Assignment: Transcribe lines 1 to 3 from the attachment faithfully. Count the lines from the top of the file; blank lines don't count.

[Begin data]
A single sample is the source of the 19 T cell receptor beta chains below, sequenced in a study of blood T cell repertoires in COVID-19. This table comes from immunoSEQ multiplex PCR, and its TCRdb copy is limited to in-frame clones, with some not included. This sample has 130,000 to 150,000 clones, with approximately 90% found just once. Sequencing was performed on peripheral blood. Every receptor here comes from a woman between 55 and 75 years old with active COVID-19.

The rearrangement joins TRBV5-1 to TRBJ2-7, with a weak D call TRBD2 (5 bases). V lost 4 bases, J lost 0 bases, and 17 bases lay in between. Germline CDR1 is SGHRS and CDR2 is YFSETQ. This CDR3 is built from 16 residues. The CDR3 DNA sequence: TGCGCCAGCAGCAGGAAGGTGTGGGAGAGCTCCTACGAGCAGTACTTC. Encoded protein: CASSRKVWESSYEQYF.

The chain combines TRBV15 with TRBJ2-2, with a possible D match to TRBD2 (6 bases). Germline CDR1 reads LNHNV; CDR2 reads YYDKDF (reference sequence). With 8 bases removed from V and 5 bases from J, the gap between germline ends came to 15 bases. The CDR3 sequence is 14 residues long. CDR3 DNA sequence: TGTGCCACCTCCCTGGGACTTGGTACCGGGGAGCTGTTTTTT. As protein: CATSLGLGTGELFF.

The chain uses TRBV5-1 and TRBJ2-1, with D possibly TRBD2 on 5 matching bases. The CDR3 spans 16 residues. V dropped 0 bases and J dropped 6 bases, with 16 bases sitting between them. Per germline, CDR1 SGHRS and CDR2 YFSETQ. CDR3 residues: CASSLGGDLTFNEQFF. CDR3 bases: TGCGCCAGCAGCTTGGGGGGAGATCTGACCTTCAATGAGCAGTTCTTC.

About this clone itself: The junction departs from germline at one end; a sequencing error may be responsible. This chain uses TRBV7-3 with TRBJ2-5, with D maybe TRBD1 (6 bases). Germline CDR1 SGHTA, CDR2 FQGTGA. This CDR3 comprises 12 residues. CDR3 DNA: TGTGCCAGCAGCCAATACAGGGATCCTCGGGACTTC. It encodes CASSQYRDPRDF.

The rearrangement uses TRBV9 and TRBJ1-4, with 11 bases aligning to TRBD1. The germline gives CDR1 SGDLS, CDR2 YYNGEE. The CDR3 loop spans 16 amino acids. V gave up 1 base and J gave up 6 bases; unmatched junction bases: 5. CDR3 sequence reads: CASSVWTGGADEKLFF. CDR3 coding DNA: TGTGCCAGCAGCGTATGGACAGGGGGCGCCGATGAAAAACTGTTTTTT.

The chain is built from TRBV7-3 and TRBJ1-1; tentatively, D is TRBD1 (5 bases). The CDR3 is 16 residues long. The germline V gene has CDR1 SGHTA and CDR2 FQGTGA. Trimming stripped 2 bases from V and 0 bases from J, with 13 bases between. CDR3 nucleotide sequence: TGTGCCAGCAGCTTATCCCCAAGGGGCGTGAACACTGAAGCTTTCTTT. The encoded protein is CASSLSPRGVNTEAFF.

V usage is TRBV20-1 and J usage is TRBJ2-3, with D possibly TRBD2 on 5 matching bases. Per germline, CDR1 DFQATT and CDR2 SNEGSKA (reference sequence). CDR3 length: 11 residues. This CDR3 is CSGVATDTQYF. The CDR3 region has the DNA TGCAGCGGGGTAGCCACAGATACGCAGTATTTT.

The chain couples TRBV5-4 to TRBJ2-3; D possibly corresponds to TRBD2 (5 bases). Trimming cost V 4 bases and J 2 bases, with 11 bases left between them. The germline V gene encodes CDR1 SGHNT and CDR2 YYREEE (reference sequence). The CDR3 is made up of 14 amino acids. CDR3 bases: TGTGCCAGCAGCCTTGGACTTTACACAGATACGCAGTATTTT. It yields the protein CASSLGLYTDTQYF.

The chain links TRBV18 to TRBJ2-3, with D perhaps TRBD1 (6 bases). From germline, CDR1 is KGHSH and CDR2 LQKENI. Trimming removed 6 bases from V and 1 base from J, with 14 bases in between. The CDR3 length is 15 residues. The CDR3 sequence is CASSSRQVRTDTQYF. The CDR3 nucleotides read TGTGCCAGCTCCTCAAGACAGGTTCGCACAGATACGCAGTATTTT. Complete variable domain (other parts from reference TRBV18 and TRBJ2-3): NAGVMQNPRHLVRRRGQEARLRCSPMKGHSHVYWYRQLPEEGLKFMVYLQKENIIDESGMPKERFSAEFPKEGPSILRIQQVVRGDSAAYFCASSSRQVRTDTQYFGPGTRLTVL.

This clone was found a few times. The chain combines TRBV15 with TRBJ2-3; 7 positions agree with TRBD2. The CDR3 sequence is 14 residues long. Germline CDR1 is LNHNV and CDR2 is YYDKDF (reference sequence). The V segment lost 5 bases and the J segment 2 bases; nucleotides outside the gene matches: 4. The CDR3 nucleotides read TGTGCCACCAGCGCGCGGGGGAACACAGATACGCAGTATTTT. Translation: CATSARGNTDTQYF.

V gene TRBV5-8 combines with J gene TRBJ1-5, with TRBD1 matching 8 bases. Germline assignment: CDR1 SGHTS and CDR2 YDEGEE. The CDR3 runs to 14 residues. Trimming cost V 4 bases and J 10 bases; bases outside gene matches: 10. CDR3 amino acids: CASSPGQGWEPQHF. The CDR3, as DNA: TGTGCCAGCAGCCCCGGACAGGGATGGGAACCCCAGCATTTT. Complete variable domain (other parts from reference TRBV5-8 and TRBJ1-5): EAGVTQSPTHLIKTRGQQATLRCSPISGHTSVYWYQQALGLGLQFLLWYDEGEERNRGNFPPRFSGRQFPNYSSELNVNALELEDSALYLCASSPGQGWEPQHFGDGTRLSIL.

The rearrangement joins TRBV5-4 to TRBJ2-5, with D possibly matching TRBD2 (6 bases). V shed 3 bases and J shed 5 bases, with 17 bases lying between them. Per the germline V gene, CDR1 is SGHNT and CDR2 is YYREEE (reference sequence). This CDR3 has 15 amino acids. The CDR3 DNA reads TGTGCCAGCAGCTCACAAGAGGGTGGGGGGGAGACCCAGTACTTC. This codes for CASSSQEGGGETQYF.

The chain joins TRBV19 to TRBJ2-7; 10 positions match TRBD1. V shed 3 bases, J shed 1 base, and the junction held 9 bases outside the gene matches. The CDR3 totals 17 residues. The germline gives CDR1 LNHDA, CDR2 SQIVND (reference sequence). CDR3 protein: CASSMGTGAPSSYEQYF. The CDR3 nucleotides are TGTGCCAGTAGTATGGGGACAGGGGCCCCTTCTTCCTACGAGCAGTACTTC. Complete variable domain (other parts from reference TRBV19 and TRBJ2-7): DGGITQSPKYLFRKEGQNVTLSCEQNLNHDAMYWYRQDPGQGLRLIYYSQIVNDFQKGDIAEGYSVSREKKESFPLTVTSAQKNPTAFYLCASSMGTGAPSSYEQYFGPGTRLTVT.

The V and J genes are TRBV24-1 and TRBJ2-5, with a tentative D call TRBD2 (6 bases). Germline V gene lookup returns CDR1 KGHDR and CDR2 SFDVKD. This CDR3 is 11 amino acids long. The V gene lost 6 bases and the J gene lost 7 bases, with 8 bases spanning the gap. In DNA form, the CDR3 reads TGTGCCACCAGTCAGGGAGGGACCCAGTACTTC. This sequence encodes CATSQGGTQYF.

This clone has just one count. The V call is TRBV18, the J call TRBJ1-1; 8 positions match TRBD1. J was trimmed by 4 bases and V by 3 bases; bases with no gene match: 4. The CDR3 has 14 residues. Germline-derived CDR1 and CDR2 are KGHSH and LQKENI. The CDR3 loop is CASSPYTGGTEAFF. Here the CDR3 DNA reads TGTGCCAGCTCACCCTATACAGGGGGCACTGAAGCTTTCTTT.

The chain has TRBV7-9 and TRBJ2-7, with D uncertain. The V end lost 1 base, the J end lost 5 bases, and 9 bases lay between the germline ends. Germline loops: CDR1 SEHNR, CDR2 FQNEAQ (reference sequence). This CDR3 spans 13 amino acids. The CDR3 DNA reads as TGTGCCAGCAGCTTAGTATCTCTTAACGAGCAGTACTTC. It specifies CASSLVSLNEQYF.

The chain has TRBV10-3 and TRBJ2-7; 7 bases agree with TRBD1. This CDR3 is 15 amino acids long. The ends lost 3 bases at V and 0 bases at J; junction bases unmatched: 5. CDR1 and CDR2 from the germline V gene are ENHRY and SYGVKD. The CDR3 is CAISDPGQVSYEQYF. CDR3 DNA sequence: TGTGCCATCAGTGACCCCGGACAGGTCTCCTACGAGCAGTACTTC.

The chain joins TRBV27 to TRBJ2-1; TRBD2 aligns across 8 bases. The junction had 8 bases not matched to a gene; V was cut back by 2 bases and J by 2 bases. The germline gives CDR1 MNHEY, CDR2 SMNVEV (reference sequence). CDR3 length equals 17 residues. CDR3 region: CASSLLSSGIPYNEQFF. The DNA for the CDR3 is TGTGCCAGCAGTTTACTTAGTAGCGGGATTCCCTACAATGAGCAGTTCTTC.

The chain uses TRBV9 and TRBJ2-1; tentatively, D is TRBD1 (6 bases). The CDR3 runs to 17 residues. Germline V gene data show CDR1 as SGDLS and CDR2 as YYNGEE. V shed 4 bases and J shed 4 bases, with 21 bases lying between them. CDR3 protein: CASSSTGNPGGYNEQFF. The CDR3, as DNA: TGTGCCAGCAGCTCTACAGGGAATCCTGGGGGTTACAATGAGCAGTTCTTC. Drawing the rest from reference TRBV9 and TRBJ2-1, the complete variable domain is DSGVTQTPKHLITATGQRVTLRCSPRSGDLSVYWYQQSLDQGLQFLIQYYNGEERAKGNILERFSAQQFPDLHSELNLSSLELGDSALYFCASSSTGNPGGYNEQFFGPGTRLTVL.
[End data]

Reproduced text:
A single sample is the source of the 19 T cell receptor beta chains below, sequenced in a study of blood T cell repertoires in COVID-19. This table comes from immunoSEQ multiplex PCR, and its TCRdb copy is limited to in-frame clones, with some not included. This sample has 130,000 to 150,000 clones, with approximately 90% found just once. Sequencing was performed on peripheral blood. Every receptor here comes from a woman between 55 and 75 years old with active COVID-19.

The rearrangement joins TRBV5-1 to TRBJ2-7, with a weak D call TRBD2 (5 bases). V lost 4 bases, J lost 0 bases, and 17 bases lay in between. Germline CDR1 is SGHRS and CDR2 is YFSETQ. This CDR3 is built from 16 residues. The CDR3 DNA sequence: TGCGCCAGCAGCAGGAAGGTGTGGGAGAGCTCCTACGAGCAGTACTTC. Encoded protein: CASSRKVWESSYEQYF.

The chain combines TRBV15 with TRBJ2-2, with a possible D match to TRBD2 (6 bases). Germline CDR1 reads LNHNV; CDR2 reads YYDKDF (reference sequence). With 8 bases removed from V and 5 bases from J, the gap between germline ends came to 15 bases. The CDR3 sequence is 14 residues long. CDR3 DNA sequence: TGTGCCACCTCCCTGGGACTTGGTACCGGGGAGCTGTTTTTT. As protein: CATSLGLGTGELFF.